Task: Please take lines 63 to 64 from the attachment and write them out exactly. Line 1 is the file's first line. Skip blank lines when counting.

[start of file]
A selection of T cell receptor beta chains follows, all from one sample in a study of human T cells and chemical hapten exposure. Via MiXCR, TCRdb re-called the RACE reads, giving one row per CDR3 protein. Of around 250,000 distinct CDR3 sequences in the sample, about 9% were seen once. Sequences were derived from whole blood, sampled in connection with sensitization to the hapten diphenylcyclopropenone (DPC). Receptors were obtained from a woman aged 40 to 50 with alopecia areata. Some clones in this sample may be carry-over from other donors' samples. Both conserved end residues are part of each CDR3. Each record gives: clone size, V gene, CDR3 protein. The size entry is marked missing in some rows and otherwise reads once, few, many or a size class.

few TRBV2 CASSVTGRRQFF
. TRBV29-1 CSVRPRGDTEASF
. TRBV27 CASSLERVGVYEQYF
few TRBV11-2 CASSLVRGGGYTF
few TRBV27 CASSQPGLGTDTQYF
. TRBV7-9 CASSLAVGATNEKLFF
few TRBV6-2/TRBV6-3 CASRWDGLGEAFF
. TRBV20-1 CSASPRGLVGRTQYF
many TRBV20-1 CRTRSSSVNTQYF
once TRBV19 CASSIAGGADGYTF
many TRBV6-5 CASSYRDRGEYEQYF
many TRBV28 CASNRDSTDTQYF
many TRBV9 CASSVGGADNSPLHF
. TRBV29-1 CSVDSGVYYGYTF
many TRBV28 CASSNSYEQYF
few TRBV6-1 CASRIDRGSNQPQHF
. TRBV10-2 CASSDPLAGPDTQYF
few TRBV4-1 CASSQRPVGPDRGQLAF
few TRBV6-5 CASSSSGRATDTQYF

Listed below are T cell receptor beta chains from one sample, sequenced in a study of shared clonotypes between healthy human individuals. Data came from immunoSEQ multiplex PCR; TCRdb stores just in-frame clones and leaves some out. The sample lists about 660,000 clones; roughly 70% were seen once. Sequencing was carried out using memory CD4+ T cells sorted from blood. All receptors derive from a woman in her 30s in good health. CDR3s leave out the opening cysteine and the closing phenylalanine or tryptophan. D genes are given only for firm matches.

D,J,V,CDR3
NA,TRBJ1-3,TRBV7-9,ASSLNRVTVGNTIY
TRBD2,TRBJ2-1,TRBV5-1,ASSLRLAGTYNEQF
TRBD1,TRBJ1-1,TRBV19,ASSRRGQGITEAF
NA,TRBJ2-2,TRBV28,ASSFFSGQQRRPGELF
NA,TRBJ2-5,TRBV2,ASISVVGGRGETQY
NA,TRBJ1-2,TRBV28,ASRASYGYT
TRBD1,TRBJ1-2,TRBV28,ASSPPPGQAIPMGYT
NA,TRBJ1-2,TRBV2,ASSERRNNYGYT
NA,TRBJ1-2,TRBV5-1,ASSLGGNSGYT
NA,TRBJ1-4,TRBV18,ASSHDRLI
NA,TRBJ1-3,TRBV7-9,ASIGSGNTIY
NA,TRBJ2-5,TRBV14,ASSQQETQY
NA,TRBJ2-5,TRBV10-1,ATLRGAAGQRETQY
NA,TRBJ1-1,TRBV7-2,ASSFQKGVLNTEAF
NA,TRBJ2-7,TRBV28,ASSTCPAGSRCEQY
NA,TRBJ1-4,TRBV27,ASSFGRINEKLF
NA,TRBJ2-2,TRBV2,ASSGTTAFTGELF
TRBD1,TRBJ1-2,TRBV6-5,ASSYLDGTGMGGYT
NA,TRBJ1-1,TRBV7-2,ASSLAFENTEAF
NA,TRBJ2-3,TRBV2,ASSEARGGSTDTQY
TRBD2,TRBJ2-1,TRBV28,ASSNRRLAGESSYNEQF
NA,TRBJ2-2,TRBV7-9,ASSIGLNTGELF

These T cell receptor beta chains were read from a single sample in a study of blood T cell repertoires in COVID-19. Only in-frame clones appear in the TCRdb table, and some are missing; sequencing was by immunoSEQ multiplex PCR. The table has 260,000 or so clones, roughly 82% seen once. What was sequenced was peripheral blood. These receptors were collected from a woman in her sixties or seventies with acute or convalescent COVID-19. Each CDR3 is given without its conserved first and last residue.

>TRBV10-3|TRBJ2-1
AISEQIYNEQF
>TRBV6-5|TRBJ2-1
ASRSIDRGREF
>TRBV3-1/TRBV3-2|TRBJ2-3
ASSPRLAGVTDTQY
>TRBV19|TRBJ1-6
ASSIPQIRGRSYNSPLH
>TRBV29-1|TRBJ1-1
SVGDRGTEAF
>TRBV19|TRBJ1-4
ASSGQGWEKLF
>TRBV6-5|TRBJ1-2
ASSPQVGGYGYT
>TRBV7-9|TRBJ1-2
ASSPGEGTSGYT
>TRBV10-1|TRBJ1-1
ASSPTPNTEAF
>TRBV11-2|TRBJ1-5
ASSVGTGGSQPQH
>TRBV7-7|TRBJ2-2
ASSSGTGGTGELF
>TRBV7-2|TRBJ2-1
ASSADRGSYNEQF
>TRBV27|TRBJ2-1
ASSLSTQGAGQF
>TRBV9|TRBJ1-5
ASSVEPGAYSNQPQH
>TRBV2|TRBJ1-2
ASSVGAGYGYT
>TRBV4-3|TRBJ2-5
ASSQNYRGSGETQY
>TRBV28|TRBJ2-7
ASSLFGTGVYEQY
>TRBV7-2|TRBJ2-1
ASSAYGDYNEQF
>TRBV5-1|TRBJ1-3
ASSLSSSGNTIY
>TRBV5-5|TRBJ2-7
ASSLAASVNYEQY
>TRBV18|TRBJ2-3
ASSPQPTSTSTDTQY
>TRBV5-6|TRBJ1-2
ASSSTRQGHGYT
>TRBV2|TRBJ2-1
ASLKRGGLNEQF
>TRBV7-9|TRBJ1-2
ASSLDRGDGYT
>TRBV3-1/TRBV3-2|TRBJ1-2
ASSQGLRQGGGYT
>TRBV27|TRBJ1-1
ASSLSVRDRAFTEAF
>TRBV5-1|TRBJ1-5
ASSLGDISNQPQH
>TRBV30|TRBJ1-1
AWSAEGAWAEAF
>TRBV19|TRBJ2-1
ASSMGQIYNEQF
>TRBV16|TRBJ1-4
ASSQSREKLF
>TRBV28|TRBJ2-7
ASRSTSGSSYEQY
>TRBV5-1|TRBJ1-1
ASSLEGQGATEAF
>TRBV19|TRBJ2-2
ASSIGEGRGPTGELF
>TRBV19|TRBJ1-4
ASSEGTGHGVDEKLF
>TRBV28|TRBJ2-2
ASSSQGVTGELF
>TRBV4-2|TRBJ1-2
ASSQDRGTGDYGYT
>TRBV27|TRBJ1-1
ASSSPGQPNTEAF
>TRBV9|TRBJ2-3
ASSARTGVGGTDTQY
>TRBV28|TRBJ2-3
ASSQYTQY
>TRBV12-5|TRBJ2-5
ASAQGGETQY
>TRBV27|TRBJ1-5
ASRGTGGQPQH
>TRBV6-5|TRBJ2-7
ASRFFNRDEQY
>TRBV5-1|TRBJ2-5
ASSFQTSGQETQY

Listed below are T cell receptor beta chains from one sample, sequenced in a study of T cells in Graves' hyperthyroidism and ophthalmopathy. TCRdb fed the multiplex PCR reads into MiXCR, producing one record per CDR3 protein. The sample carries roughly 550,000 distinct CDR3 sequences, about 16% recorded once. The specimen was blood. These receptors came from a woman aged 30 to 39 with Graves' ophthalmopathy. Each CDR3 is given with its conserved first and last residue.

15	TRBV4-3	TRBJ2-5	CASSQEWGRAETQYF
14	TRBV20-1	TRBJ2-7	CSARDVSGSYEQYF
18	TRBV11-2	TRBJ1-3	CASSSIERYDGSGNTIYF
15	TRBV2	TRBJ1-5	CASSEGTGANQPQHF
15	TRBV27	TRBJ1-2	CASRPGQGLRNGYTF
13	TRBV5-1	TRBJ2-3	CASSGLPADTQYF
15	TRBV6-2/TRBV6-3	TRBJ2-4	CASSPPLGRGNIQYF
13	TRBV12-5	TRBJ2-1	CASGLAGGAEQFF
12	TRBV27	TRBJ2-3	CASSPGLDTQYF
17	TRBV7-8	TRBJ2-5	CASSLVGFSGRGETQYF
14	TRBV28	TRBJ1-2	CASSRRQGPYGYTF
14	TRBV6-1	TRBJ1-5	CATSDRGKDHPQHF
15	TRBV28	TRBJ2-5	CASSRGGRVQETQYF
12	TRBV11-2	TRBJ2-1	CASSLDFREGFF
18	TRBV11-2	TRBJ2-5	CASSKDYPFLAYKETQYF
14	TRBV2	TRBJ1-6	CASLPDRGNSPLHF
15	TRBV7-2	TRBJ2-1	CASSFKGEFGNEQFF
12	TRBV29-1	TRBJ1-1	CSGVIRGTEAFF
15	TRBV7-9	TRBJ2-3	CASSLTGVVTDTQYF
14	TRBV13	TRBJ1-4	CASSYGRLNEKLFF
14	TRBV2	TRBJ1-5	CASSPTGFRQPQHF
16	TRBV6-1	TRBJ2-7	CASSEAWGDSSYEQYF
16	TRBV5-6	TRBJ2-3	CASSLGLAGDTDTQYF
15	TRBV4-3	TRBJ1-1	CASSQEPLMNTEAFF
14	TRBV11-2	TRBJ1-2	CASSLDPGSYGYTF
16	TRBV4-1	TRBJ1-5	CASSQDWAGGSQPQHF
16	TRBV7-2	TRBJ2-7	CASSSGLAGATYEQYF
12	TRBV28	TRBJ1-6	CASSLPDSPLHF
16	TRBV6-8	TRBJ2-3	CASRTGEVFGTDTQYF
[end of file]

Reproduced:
ASSPTPNTEAF
>TRBV11-2|TRBJ1-5